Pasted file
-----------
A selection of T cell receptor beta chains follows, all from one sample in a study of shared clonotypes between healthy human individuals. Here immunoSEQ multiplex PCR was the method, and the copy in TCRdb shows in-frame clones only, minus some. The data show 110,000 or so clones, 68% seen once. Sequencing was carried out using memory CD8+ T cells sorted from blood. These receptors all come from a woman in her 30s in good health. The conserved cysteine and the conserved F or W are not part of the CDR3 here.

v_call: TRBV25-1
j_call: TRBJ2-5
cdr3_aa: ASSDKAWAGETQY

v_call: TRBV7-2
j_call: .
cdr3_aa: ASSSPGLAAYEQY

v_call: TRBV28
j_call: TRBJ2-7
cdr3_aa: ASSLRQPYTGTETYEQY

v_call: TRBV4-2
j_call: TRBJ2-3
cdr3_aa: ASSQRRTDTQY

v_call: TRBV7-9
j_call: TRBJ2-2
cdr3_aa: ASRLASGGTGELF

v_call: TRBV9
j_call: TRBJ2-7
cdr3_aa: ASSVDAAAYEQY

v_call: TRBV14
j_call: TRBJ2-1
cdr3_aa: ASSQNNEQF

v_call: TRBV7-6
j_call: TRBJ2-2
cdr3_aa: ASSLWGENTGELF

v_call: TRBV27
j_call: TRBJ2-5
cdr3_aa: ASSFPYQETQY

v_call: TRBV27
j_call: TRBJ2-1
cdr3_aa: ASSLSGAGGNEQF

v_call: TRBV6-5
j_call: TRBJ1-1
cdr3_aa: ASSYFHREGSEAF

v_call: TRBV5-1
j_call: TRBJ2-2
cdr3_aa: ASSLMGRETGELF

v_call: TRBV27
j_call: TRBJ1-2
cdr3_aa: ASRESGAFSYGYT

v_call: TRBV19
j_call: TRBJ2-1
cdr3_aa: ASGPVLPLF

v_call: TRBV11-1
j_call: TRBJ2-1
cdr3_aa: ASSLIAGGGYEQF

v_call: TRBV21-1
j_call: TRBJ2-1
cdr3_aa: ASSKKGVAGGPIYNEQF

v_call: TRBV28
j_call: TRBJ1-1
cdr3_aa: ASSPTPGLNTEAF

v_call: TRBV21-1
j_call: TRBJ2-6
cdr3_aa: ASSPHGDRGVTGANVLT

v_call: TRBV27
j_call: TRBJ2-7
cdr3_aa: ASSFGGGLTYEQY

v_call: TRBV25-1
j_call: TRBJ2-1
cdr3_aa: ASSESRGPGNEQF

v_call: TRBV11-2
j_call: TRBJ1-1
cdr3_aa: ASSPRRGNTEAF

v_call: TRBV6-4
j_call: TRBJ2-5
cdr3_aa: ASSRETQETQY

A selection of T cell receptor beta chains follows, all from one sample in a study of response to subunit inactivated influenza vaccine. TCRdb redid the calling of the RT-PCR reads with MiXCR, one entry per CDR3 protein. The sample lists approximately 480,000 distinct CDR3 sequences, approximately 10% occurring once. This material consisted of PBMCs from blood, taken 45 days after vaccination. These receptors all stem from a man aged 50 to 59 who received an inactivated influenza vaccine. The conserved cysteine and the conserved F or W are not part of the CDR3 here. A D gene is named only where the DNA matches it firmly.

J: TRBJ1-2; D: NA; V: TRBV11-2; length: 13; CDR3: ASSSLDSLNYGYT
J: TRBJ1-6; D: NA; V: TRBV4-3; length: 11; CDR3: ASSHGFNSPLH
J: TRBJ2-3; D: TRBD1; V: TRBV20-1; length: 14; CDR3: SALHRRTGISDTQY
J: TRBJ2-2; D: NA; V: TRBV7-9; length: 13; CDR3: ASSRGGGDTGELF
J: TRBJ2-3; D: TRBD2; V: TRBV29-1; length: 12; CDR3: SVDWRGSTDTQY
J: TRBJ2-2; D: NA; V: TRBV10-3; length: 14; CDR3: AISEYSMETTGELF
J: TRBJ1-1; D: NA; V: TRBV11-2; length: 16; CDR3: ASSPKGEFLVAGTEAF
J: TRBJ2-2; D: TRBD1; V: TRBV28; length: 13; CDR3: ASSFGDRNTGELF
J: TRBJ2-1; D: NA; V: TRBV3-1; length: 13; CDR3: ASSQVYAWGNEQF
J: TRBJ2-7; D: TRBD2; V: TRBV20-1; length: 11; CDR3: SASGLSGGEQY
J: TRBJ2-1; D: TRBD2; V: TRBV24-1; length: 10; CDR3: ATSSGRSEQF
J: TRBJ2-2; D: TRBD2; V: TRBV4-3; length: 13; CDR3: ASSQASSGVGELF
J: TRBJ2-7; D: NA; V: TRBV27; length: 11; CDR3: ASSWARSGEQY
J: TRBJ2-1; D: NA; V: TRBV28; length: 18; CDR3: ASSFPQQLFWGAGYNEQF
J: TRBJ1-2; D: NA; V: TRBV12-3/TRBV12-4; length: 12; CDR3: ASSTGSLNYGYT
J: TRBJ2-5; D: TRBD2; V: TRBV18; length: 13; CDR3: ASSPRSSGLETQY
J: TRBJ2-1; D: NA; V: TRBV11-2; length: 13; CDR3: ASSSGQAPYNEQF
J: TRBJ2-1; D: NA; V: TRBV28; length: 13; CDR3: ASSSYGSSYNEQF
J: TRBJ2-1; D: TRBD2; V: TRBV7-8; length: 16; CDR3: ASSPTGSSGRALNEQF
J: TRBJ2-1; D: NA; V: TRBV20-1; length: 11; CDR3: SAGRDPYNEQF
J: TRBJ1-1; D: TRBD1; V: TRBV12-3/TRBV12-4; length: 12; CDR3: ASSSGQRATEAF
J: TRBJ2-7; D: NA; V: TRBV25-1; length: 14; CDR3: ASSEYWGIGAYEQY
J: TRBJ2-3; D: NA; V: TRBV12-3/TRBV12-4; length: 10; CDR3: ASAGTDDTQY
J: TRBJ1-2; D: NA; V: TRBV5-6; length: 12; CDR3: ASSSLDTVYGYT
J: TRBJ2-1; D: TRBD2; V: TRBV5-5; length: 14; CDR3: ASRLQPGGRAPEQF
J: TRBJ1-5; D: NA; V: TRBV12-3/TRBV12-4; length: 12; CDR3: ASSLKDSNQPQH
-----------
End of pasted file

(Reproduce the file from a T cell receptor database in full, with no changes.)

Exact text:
A selection of T cell receptor beta chains follows, all from one sample in a study of shared clonotypes between healthy human individuals. Here immunoSEQ multiplex PCR was the method, and the copy in TCRdb shows in-frame clones only, minus some. The data show 110,000 or so clones, 68% seen once. Sequencing was carried out using memory CD8+ T cells sorted from blood. These receptors all come from a woman in her 30s in good health. The conserved cysteine and the conserved F or W are not part of the CDR3 here.

v_call: TRBV25-1
j_call: TRBJ2-5
cdr3_aa: ASSDKAWAGETQY

v_call: TRBV7-2
j_call: .
cdr3_aa: ASSSPGLAAYEQY

v_call: TRBV28
j_call: TRBJ2-7
cdr3_aa: ASSLRQPYTGTETYEQY

v_call: TRBV4-2
j_call: TRBJ2-3
cdr3_aa: ASSQRRTDTQY

v_call: TRBV7-9
j_call: TRBJ2-2
cdr3_aa: ASRLASGGTGELF

v_call: TRBV9
j_call: TRBJ2-7
cdr3_aa: ASSVDAAAYEQY

v_call: TRBV14
j_call: TRBJ2-1
cdr3_aa: ASSQNNEQF

v_call: TRBV7-6
j_call: TRBJ2-2
cdr3_aa: ASSLWGENTGELF

v_call: TRBV27
j_call: TRBJ2-5
cdr3_aa: ASSFPYQETQY

v_call: TRBV27
j_call: TRBJ2-1
cdr3_aa: ASSLSGAGGNEQF

v_call: TRBV6-5
j_call: TRBJ1-1
cdr3_aa: ASSYFHREGSEAF

v_call: TRBV5-1
j_call: TRBJ2-2
cdr3_aa: ASSLMGRETGELF

v_call: TRBV27
j_call: TRBJ1-2
cdr3_aa: ASRESGAFSYGYT

v_call: TRBV19
j_call: TRBJ2-1
cdr3_aa: ASGPVLPLF

v_call: TRBV11-1
j_call: TRBJ2-1
cdr3_aa: ASSLIAGGGYEQF

v_call: TRBV21-1
j_call: TRBJ2-1
cdr3_aa: ASSKKGVAGGPIYNEQF

v_call: TRBV28
j_call: TRBJ1-1
cdr3_aa: ASSPTPGLNTEAF

v_call: TRBV21-1
j_call: TRBJ2-6
cdr3_aa: ASSPHGDRGVTGANVLT

v_call: TRBV27
j_call: TRBJ2-7
cdr3_aa: ASSFGGGLTYEQY

v_call: TRBV25-1
j_call: TRBJ2-1
cdr3_aa: ASSESRGPGNEQF

v_call: TRBV11-2
j_call: TRBJ1-1
cdr3_aa: ASSPRRGNTEAF

v_call: TRBV6-4
j_call: TRBJ2-5
cdr3_aa: ASSRETQETQY

A selection of T cell receptor beta chains follows, all from one sample in a study of response to subunit inactivated influenza vaccine. TCRdb redid the calling of the RT-PCR reads with MiXCR, one entry per CDR3 protein. The sample lists approximately 480,000 distinct CDR3 sequences, approximately 10% occurring once. This material consisted of PBMCs from blood, taken 45 days after vaccination. These receptors all stem from a man aged 50 to 59 who received an inactivated influenza vaccine. The conserved cysteine and the conserved F or W are not part of the CDR3 here. A D gene is named only where the DNA matches it firmly.

J: TRBJ1-2; D: NA; V: TRBV11-2; length: 13; CDR3: ASSSLDSLNYGYT
J: TRBJ1-6; D: NA; V: TRBV4-3; length: 11; CDR3: ASSHGFNSPLH
J: TRBJ2-3; D: TRBD1; V: TRBV20-1; length: 14; CDR3: SALHRRTGISDTQY
J: TRBJ2-2; D: NA; V: TRBV7-9; length: 13; CDR3: ASSRGGGDTGELF
J: TRBJ2-3; D: TRBD2; V: TRBV29-1; length: 12; CDR3: SVDWRGSTDTQY
J: TRBJ2-2; D: NA; V: TRBV10-3; length: 14; CDR3: AISEYSMETTGELF
J: TRBJ1-1; D: NA; V: TRBV11-2; length: 16; CDR3: ASSPKGEFLVAGTEAF
J: TRBJ2-2; D: TRBD1; V: TRBV28; length: 13; CDR3: ASSFGDRNTGELF
J: TRBJ2-1; D: NA; V: TRBV3-1; length: 13; CDR3: ASSQVYAWGNEQF
J: TRBJ2-7; D: TRBD2; V: TRBV20-1; length: 11; CDR3: SASGLSGGEQY
J: TRBJ2-1; D: TRBD2; V: TRBV24-1; length: 10; CDR3: ATSSGRSEQF
J: TRBJ2-2; D: TRBD2; V: TRBV4-3; length: 13; CDR3: ASSQASSGVGELF
J: TRBJ2-7; D: NA; V: TRBV27; length: 11; CDR3: ASSWARSGEQY
J: TRBJ2-1; D: NA; V: TRBV28; length: 18; CDR3: ASSFPQQLFWGAGYNEQF
J: TRBJ1-2; D: NA; V: TRBV12-3/TRBV12-4; length: 12; CDR3: ASSTGSLNYGYT
J: TRBJ2-5; D: TRBD2; V: TRBV18; length: 13; CDR3: ASSPRSSGLETQY
J: TRBJ2-1; D: NA; V: TRBV11-2; length: 13; CDR3: ASSSGQAPYNEQF
J: TRBJ2-1; D: NA; V: TRBV28; length: 13; CDR3: ASSSYGSSYNEQF
J: TRBJ2-1; D: TRBD2; V: TRBV7-8; length: 16; CDR3: ASSPTGSSGRALNEQF
J: TRBJ2-1; D: NA; V: TRBV20-1; length: 11; CDR3: SAGRDPYNEQF
J: TRBJ1-1; D: TRBD1; V: TRBV12-3/TRBV12-4; length: 12; CDR3: ASSSGQRATEAF
J: TRBJ2-7; D: NA; V: TRBV25-1; length: 14; CDR3: ASSEYWGIGAYEQY
J: TRBJ2-3; D: NA; V: TRBV12-3/TRBV12-4; length: 10; CDR3: ASAGTDDTQY
J: TRBJ1-2; D: NA; V: TRBV5-6; length: 12; CDR3: ASSSLDTVYGYT
J: TRBJ2-1; D: TRBD2; V: TRBV5-5; length: 14; CDR3: ASRLQPGGRAPEQF
J: TRBJ1-5; D: NA; V: TRBV12-3/TRBV12-4; length: 12; CDR3: ASSLKDSNQPQH